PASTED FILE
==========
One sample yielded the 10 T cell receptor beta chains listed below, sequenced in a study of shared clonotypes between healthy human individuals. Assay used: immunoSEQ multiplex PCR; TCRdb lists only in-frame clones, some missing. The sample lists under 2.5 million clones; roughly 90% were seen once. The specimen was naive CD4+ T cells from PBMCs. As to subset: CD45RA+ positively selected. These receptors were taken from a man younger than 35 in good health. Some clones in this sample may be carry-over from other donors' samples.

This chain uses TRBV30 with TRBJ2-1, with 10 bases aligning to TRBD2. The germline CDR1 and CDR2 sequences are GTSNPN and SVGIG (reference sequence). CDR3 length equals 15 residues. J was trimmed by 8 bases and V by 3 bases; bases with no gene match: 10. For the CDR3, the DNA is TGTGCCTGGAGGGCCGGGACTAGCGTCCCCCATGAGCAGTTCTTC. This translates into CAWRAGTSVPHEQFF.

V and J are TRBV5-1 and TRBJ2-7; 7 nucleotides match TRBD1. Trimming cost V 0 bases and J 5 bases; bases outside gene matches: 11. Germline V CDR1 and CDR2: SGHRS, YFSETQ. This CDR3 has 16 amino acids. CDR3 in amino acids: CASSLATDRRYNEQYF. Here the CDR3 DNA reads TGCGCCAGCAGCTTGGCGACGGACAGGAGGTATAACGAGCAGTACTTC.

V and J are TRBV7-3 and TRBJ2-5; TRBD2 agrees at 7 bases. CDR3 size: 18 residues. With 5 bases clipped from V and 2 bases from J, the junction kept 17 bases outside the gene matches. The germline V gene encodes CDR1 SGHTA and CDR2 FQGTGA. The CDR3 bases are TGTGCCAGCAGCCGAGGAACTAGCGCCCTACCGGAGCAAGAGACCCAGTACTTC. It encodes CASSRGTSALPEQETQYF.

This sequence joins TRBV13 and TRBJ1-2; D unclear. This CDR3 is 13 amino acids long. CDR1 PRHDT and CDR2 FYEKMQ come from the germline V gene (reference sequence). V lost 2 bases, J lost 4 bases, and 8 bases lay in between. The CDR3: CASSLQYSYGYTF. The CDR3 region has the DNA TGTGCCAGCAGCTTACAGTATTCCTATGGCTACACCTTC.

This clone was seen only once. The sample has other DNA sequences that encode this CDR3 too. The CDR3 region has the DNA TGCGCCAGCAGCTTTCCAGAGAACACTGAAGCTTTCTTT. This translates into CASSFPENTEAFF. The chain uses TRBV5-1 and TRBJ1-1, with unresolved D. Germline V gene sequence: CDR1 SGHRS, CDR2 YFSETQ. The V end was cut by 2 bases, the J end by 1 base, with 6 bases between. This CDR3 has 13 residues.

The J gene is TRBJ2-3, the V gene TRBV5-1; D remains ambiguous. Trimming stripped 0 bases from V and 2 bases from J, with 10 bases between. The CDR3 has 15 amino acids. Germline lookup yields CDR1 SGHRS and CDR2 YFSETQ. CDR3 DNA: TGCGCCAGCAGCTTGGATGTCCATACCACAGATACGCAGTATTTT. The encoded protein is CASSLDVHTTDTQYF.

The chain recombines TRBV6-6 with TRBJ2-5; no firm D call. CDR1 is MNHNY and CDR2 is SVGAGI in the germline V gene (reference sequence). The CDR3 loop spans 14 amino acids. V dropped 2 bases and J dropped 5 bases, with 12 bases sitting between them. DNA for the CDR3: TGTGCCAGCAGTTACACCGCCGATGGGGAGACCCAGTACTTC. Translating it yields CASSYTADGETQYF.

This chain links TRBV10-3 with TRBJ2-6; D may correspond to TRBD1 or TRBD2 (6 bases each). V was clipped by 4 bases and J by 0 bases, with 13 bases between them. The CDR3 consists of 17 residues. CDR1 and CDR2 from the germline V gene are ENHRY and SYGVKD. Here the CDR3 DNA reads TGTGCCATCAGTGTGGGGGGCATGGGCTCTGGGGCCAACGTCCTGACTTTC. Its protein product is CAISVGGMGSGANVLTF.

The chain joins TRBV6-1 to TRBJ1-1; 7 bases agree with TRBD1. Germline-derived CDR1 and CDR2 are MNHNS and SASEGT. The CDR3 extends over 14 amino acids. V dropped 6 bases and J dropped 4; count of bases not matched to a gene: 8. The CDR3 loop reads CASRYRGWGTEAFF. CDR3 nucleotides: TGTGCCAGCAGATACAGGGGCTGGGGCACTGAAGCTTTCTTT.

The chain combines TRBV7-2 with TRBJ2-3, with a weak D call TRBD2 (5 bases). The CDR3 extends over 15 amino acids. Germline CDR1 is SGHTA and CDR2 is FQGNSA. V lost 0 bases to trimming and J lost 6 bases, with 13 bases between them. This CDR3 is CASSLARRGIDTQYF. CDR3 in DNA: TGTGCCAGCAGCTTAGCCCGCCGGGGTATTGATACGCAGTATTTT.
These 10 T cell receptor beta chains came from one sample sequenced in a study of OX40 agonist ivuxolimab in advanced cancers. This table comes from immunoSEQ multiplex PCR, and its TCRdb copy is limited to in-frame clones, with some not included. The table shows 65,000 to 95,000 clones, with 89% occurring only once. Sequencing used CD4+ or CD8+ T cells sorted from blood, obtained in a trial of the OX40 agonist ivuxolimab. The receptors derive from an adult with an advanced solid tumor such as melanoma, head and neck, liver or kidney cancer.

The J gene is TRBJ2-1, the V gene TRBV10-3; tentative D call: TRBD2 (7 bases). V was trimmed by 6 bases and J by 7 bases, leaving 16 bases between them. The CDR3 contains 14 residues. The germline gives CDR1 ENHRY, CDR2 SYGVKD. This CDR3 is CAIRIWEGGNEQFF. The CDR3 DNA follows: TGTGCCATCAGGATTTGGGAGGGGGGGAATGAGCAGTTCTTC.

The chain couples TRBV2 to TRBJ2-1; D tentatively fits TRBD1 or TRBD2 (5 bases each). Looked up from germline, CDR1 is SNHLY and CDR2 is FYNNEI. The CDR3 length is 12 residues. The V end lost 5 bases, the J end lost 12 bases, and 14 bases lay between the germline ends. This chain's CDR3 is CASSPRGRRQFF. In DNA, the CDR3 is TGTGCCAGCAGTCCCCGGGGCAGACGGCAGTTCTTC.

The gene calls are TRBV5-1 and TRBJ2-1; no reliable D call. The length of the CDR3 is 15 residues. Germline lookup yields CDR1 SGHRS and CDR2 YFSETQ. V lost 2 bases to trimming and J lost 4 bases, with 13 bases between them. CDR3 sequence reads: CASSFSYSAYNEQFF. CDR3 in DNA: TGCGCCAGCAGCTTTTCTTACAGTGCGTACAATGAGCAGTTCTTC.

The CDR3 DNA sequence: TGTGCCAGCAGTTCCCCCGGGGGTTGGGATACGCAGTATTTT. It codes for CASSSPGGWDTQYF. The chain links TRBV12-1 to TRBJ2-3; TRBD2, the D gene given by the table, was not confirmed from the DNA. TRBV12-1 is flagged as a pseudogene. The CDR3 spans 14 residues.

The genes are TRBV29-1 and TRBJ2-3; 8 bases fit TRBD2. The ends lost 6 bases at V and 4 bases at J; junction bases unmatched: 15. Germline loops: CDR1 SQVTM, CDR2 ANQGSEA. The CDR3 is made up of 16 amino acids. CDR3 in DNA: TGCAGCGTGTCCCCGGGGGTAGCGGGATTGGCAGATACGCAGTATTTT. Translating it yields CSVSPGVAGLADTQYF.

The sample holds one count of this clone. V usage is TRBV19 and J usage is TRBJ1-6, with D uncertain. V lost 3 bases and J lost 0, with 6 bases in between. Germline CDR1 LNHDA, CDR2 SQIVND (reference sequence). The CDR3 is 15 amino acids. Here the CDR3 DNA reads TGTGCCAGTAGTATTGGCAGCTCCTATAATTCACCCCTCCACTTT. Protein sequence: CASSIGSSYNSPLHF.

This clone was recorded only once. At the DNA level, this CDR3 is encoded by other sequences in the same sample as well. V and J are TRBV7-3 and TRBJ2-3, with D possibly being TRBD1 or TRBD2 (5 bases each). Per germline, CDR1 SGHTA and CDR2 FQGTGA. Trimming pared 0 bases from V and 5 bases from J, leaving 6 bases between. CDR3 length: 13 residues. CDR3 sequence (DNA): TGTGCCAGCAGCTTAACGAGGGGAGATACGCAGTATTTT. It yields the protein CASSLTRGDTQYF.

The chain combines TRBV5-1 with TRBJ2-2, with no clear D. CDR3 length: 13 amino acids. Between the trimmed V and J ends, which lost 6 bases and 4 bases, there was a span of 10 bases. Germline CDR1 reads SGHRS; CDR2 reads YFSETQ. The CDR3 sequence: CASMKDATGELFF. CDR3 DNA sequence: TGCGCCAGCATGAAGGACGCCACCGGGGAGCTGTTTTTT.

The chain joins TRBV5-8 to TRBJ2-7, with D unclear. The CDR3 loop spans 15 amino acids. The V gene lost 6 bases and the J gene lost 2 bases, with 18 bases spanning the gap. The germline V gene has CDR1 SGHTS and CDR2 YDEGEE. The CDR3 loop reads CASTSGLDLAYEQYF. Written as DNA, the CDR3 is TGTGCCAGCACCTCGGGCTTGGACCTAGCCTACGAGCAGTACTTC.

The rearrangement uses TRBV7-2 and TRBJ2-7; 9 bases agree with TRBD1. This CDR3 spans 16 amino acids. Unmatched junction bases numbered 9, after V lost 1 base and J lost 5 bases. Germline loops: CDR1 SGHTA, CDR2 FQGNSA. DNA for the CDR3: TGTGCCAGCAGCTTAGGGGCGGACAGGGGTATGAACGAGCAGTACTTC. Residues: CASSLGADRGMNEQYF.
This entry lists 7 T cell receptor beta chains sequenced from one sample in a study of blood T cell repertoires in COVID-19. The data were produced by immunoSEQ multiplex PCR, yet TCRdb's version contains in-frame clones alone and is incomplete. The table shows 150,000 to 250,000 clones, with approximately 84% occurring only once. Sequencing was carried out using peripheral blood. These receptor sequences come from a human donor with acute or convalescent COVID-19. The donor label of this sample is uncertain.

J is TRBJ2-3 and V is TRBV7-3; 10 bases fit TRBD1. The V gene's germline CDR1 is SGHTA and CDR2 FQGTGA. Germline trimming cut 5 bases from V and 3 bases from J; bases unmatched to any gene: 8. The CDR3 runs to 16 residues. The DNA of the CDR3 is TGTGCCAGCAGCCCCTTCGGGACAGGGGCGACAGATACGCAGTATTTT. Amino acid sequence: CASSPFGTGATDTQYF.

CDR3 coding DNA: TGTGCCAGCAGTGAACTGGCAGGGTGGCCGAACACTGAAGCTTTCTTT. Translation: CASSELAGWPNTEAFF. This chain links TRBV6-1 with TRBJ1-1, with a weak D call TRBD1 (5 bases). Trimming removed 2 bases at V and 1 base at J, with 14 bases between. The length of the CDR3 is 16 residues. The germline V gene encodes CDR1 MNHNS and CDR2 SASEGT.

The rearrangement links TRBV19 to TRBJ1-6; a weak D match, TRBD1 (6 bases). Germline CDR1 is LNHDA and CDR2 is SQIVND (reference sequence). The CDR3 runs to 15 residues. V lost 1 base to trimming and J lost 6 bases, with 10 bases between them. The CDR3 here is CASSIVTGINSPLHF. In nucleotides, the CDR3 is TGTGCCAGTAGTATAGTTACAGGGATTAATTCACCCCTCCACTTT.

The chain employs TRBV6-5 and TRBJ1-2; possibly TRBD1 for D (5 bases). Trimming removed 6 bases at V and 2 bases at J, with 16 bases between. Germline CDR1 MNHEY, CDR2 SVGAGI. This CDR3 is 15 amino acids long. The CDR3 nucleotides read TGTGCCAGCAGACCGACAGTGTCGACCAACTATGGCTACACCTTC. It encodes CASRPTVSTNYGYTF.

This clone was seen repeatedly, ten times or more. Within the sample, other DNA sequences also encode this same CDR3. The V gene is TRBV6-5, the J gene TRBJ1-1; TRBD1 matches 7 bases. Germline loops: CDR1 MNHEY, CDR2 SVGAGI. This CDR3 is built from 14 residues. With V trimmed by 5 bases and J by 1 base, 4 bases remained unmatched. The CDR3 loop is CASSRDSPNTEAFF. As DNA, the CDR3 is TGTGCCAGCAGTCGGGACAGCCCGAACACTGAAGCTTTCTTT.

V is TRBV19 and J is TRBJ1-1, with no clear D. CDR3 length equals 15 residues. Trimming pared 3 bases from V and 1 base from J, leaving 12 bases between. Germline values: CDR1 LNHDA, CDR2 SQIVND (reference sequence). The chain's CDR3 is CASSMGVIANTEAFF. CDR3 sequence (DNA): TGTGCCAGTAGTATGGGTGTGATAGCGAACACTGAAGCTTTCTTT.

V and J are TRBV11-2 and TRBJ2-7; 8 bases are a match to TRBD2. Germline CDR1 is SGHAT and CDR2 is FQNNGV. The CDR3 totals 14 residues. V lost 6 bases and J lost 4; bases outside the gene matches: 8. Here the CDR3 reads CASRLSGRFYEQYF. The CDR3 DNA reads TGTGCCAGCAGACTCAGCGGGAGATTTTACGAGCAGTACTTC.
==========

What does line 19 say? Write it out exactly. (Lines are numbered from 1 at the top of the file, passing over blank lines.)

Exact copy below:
This clone was recorded only once. At the DNA level, this CDR3 is encoded by other sequences in the same sample as well. V and J are TRBV7-3 and TRBJ2-3, with D possibly being TRBD1 or TRBD2 (5 bases each). Per germline, CDR1 SGHTA and CDR2 FQGTGA. Trimming pared 0 bases from V and 5 bases from J, leaving 6 bases between. CDR3 length: 13 residues. CDR3 sequence (DNA): TGTGCCAGCAGCTTAACGAGGGGAGATACGCAGTATTTT. It yields the protein CASSLTRGDTQYF.